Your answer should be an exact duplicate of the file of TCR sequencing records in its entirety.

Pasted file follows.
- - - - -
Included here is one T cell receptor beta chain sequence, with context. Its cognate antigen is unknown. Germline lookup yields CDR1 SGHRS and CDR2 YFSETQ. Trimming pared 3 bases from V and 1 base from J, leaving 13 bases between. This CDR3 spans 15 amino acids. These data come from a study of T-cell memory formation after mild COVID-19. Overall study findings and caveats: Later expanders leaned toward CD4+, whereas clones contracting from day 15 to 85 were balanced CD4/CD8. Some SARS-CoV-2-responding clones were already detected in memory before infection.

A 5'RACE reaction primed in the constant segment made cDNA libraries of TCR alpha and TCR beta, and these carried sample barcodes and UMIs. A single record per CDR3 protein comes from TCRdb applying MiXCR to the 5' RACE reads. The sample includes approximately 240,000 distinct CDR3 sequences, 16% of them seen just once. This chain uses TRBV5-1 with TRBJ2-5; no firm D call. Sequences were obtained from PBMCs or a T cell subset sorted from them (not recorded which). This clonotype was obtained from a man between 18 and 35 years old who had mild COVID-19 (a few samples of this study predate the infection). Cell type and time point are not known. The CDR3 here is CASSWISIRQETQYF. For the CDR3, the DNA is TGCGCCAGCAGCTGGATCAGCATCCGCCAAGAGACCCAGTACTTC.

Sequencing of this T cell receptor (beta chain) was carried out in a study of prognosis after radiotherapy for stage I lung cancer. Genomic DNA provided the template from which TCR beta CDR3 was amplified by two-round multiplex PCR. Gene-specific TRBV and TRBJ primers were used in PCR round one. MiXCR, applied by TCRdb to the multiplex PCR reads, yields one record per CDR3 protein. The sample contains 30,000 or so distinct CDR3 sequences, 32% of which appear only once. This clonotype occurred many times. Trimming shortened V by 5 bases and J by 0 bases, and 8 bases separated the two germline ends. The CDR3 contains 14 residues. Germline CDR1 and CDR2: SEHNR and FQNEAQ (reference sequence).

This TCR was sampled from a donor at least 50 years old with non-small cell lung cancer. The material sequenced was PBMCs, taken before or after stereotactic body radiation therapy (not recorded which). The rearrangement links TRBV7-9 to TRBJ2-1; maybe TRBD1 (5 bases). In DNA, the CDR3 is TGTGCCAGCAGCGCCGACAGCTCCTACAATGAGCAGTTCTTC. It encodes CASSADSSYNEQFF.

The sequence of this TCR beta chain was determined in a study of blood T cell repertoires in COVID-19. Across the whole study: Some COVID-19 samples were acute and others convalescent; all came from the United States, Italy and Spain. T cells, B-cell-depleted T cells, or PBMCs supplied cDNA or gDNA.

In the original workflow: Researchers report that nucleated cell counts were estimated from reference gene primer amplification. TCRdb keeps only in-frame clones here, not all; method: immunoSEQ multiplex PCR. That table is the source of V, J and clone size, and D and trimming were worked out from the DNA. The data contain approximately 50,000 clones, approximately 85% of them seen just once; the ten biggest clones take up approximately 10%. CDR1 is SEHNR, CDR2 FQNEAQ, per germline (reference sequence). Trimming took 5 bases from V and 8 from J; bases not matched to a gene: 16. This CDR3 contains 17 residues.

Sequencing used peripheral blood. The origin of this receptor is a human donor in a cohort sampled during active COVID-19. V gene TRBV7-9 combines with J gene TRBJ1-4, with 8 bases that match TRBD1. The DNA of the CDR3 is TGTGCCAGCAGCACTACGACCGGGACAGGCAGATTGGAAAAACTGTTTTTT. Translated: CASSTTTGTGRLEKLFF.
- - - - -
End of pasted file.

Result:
Included here is one T cell receptor beta chain sequence, with context. Its cognate antigen is unknown. Germline lookup yields CDR1 SGHRS and CDR2 YFSETQ. Trimming pared 3 bases from V and 1 base from J, leaving 13 bases between. This CDR3 spans 15 amino acids. These data come from a study of T-cell memory formation after mild COVID-19. Overall study findings and caveats: Later expanders leaned toward CD4+, whereas clones contracting from day 15 to 85 were balanced CD4/CD8. Some SARS-CoV-2-responding clones were already detected in memory before infection.

A 5'RACE reaction primed in the constant segment made cDNA libraries of TCR alpha and TCR beta, and these carried sample barcodes and UMIs. A single record per CDR3 protein comes from TCRdb applying MiXCR to the 5' RACE reads. The sample includes approximately 240,000 distinct CDR3 sequences, 16% of them seen just once. This chain uses TRBV5-1 with TRBJ2-5; no firm D call. Sequences were obtained from PBMCs or a T cell subset sorted from them (not recorded which). This clonotype was obtained from a man between 18 and 35 years old who had mild COVID-19 (a few samples of this study predate the infection). Cell type and time point are not known. The CDR3 here is CASSWISIRQETQYF. For the CDR3, the DNA is TGCGCCAGCAGCTGGATCAGCATCCGCCAAGAGACCCAGTACTTC.

Sequencing of this T cell receptor (beta chain) was carried out in a study of prognosis after radiotherapy for stage I lung cancer. Genomic DNA provided the template from which TCR beta CDR3 was amplified by two-round multiplex PCR. Gene-specific TRBV and TRBJ primers were used in PCR round one. MiXCR, applied by TCRdb to the multiplex PCR reads, yields one record per CDR3 protein. The sample contains 30,000 or so distinct CDR3 sequences, 32% of which appear only once. This clonotype occurred many times. Trimming shortened V by 5 bases and J by 0 bases, and 8 bases separated the two germline ends. The CDR3 contains 14 residues. Germline CDR1 and CDR2: SEHNR and FQNEAQ (reference sequence).

This TCR was sampled from a donor at least 50 years old with non-small cell lung cancer. The material sequenced was PBMCs, taken before or after stereotactic body radiation therapy (not recorded which). The rearrangement links TRBV7-9 to TRBJ2-1; maybe TRBD1 (5 bases). In DNA, the CDR3 is TGTGCCAGCAGCGCCGACAGCTCCTACAATGAGCAGTTCTTC. It encodes CASSADSSYNEQFF.

The sequence of this TCR beta chain was determined in a study of blood T cell repertoires in COVID-19. Across the whole study: Some COVID-19 samples were acute and others convalescent; all came from the United States, Italy and Spain. T cells, B-cell-depleted T cells, or PBMCs supplied cDNA or gDNA.

In the original workflow: Researchers report that nucleated cell counts were estimated from reference gene primer amplification. TCRdb keeps only in-frame clones here, not all; method: immunoSEQ multiplex PCR. That table is the source of V, J and clone size, and D and trimming were worked out from the DNA. The data contain approximately 50,000 clones, approximately 85% of them seen just once; the ten biggest clones take up approximately 10%. CDR1 is SEHNR, CDR2 FQNEAQ, per germline (reference sequence). Trimming took 5 bases from V and 8 from J; bases not matched to a gene: 16. This CDR3 contains 17 residues.

Sequencing used peripheral blood. The origin of this receptor is a human donor in a cohort sampled during active COVID-19. V gene TRBV7-9 combines with J gene TRBJ1-4, with 8 bases that match TRBD1. The DNA of the CDR3 is TGTGCCAGCAGCACTACGACCGGGACAGGCAGATTGGAAAAACTGTTTTTT. Translated: CASSTTTGTGRLEKLFF.